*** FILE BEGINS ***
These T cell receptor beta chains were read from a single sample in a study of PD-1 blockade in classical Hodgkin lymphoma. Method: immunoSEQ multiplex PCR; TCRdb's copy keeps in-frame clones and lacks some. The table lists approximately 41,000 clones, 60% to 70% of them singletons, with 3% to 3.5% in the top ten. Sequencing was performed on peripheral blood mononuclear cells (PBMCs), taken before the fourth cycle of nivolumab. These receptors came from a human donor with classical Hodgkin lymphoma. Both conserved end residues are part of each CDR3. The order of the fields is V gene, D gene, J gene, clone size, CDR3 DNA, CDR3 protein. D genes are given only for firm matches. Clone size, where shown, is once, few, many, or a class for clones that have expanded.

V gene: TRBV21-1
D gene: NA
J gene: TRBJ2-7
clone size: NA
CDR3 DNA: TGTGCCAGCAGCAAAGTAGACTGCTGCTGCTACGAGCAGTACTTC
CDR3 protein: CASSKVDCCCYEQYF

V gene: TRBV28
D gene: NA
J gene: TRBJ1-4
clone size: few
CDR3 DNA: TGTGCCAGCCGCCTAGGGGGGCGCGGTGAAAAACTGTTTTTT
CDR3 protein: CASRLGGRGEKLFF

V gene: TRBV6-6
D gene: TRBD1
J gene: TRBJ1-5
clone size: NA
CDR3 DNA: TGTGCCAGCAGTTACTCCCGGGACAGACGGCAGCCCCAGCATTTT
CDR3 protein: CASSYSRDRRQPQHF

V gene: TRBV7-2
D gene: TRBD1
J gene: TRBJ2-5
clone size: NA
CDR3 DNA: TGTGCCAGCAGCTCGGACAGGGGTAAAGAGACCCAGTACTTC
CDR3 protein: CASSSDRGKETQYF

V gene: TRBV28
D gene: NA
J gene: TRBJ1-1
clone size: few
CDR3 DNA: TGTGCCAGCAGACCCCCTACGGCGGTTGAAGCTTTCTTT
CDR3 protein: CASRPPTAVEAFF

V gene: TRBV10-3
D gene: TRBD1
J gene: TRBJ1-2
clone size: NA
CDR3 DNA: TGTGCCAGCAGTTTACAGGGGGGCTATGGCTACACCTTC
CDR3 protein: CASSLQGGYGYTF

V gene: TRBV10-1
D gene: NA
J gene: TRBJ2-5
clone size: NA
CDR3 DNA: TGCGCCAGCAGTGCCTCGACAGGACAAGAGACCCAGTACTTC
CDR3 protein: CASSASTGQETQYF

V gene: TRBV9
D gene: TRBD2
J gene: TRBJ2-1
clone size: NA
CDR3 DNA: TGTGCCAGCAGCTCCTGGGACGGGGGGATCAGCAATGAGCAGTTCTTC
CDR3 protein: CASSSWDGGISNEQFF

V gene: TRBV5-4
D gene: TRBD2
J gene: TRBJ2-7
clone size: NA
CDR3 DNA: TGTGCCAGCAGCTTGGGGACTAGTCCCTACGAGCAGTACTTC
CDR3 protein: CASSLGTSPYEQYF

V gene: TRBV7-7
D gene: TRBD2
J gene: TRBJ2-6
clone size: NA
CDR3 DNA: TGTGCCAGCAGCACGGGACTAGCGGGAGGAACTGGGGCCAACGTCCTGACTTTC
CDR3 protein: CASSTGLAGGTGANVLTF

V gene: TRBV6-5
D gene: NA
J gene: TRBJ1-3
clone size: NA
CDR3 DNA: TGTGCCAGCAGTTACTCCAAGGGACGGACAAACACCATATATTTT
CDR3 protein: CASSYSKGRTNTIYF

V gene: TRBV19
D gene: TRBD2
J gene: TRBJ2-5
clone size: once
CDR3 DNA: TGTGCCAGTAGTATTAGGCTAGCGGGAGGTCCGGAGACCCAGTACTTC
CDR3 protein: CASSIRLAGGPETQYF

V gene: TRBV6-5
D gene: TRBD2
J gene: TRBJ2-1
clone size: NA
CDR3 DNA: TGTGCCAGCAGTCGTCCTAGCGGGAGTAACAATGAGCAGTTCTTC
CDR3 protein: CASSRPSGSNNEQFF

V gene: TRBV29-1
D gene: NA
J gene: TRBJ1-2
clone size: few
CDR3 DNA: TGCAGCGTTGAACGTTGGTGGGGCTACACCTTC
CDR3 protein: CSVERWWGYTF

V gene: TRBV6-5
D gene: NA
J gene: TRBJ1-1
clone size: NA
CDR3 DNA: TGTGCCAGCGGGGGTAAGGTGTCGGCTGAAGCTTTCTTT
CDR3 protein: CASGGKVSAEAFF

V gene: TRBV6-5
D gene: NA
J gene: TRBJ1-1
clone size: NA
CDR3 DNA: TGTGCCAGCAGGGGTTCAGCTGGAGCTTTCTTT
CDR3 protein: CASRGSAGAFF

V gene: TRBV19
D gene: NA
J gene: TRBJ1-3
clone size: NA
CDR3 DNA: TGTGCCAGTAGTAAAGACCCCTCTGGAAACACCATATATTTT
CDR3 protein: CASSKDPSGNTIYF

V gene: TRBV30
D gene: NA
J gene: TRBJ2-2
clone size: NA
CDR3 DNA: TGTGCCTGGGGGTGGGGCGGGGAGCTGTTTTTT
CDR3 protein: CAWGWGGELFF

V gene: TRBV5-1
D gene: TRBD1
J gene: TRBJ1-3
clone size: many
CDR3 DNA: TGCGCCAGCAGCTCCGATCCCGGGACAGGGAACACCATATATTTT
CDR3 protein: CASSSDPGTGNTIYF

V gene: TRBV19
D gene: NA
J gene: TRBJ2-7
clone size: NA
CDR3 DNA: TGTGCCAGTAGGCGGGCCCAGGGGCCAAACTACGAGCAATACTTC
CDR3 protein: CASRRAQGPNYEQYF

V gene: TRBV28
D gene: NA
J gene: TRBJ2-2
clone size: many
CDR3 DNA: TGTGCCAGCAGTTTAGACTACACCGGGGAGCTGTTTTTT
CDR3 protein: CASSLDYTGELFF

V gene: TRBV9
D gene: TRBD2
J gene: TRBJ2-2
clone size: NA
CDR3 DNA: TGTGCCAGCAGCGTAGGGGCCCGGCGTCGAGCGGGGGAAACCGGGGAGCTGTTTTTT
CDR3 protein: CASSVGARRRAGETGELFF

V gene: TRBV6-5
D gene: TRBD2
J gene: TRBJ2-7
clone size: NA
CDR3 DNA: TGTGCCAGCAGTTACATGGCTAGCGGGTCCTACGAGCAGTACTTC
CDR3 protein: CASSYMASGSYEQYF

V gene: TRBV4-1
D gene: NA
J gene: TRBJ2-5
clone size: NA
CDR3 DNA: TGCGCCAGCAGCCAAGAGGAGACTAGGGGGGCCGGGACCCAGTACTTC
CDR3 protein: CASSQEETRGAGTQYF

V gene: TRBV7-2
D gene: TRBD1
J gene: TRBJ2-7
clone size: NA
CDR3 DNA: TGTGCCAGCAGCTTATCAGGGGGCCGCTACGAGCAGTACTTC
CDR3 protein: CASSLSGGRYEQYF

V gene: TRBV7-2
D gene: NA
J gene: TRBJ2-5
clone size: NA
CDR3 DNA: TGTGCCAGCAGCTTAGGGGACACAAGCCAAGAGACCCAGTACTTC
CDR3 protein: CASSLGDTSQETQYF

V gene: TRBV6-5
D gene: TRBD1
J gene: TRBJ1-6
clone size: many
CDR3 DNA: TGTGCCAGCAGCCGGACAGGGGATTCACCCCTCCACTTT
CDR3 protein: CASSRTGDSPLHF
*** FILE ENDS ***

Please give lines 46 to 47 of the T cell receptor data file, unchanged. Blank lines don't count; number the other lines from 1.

J gene: TRBJ2-1
clone size: NA